Unicorn-nation: how Israel became a production line for companies valued at over $1 billion
Israel has become a unicorn hub, with some local companies nearing $10 billion valuations
2021 is not the year of the unicorn, because unicorns no longer garner attention. They are practically everywhere, in every corner like the e-scooters their employees enjoy so much. The real story of this past year is the additional leap forward the Israeli ecosystem took, and the birth of the first Israeli decacorn, the fintech company Rapyd, which reached a value of $10 billion in its first fundraising. Cyber company Snyk is also getting close to the new status with a value of $8.5 billion, and if China's Evergrande will not become 2021’s Lehman Brothers, we are likely to see another Israeli decacorn by year’s end.
Private companies worth $10 billion or more belong to an exclusive club, with less than 50 globally, including high-profile companies such as Elon Musk's SpaceX and gaming giant Epic Games, which has recently challenged Apple.
"In the first quarter of 2021 alone, 121 new companies received a valuation of more than $1 billion, compared to 159 new unicorns in all of 2020."
On the other hand, the number of unicorns around the world has already exceeded 800, double than at the end of 2019. In the first quarter of 2021 alone, 121 new companies received a valuation of more than $1 billion, compared to 159 new unicorns in all of 2020. In the second quarter, the number was even greater. Thus, a second look at the chart of Israeli unicorns illustrates well the inflation of unicorns both internationally, and in Israel, in the last two years. One has to look past the top 40 to find the Israeli unicorns trailing behind, those worth "only" $1 billion.
2021 is also not the year of the unicorn as the number of unicorns in Israel has declined, although it was for good reasons. 17 of them, from ironSource to Cellebrite, ended their role as a unicorn when they became publicly traded companies on Wall Street, each at more than $1 billion valuations. True, it feels less special because there are thousands of such companies in the American market, but in the end, most unicorns want to shed their wings and become a horse that gallops, with the help of the investing public and institutional bodies operating on Wall Street.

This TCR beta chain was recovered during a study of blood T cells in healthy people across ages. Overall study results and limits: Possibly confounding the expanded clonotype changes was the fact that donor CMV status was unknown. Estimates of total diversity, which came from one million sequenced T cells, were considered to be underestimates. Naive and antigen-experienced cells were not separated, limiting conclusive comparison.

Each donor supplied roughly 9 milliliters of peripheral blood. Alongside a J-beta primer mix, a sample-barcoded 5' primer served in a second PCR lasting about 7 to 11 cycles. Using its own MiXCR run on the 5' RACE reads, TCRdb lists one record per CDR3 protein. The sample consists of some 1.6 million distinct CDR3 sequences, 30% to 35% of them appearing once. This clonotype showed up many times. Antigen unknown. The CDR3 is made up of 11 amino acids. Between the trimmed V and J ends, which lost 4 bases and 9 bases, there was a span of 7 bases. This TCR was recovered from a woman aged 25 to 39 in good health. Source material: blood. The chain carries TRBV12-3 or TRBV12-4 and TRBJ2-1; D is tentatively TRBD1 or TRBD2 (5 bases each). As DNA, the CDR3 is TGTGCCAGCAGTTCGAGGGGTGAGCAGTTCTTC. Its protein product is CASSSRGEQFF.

Moreover, 2021 is the year in which Israeli companies began to swallow unicorns or almost-unicorns themselves. The first was Taboola, which bought Connexity during the summer for $800 million. Another company, Kape Technologies, which is traded in London, is expected to pay $936 million for ExpressVPN. This trend is expected to continue in light of the large sums raised by Israeli unicorns, exceeding $1 billion in the cases of SentinelOne and ironSource, while becoming publicly traded companies.
How did Israel become a production line for unicorns that manage to fulfill their mission and reach the coveted IPO? Some of the reasons are global and well-known: Covid, the huge cash flows from central banks, the rises in stock markets, which translated into the constant flow of money into private investment as well.
"The Nasdaq index, for example, increased sevenfold between 2010 and 2020, which also led to a doubling of the capital managed in private investment funds and venture capital funds to more than $3 trillion by 2020, and with hedge funds and real estate investment funds, the amount has already reached $10 trillion."